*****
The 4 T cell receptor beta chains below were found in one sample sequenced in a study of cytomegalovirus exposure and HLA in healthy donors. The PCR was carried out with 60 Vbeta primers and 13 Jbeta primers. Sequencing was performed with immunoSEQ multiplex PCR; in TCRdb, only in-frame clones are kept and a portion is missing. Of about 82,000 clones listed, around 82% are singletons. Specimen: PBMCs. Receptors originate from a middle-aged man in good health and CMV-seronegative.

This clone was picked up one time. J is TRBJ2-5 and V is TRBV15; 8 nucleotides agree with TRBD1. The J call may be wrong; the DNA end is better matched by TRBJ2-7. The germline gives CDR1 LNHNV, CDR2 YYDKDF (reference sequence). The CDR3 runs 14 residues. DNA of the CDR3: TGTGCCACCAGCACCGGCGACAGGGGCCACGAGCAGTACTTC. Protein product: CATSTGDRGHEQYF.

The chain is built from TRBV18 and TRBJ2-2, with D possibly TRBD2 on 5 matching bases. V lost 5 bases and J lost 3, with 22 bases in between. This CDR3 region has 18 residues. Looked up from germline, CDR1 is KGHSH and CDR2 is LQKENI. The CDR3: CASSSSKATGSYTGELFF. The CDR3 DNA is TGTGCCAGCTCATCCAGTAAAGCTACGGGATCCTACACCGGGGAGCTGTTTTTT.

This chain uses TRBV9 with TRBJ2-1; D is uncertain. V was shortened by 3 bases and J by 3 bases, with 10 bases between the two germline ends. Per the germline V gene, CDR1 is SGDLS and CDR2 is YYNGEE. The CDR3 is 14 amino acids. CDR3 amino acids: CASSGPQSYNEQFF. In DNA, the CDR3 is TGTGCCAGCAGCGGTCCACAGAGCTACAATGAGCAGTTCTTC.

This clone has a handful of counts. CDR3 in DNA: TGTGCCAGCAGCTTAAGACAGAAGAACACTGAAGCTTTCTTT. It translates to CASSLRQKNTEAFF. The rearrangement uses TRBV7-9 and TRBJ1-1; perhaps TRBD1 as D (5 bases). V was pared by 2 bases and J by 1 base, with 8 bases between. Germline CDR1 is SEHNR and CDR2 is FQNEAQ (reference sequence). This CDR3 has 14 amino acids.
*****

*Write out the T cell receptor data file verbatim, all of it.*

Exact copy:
The 4 T cell receptor beta chains below were found in one sample sequenced in a study of cytomegalovirus exposure and HLA in healthy donors. The PCR was carried out with 60 Vbeta primers and 13 Jbeta primers. Sequencing was performed with immunoSEQ multiplex PCR; in TCRdb, only in-frame clones are kept and a portion is missing. Of about 82,000 clones listed, around 82% are singletons. Specimen: PBMCs. Receptors originate from a middle-aged man in good health and CMV-seronegative.

This clone was picked up one time. J is TRBJ2-5 and V is TRBV15; 8 nucleotides agree with TRBD1. The J call may be wrong; the DNA end is better matched by TRBJ2-7. The germline gives CDR1 LNHNV, CDR2 YYDKDF (reference sequence). The CDR3 runs 14 residues. DNA of the CDR3: TGTGCCACCAGCACCGGCGACAGGGGCCACGAGCAGTACTTC. Protein product: CATSTGDRGHEQYF.

The chain is built from TRBV18 and TRBJ2-2, with D possibly TRBD2 on 5 matching bases. V lost 5 bases and J lost 3, with 22 bases in between. This CDR3 region has 18 residues. Looked up from germline, CDR1 is KGHSH and CDR2 is LQKENI. The CDR3: CASSSSKATGSYTGELFF. The CDR3 DNA is TGTGCCAGCTCATCCAGTAAAGCTACGGGATCCTACACCGGGGAGCTGTTTTTT.

This chain uses TRBV9 with TRBJ2-1; D is uncertain. V was shortened by 3 bases and J by 3 bases, with 10 bases between the two germline ends. Per the germline V gene, CDR1 is SGDLS and CDR2 is YYNGEE. The CDR3 is 14 amino acids. CDR3 amino acids: CASSGPQSYNEQFF. In DNA, the CDR3 is TGTGCCAGCAGCGGTCCACAGAGCTACAATGAGCAGTTCTTC.

This clone has a handful of counts. CDR3 in DNA: TGTGCCAGCAGCTTAAGACAGAAGAACACTGAAGCTTTCTTT. It translates to CASSLRQKNTEAFF. The rearrangement uses TRBV7-9 and TRBJ1-1; perhaps TRBD1 as D (5 bases). V was pared by 2 bases and J by 1 base, with 8 bases between. Germline CDR1 is SEHNR and CDR2 is FQNEAQ (reference sequence). This CDR3 has 14 amino acids.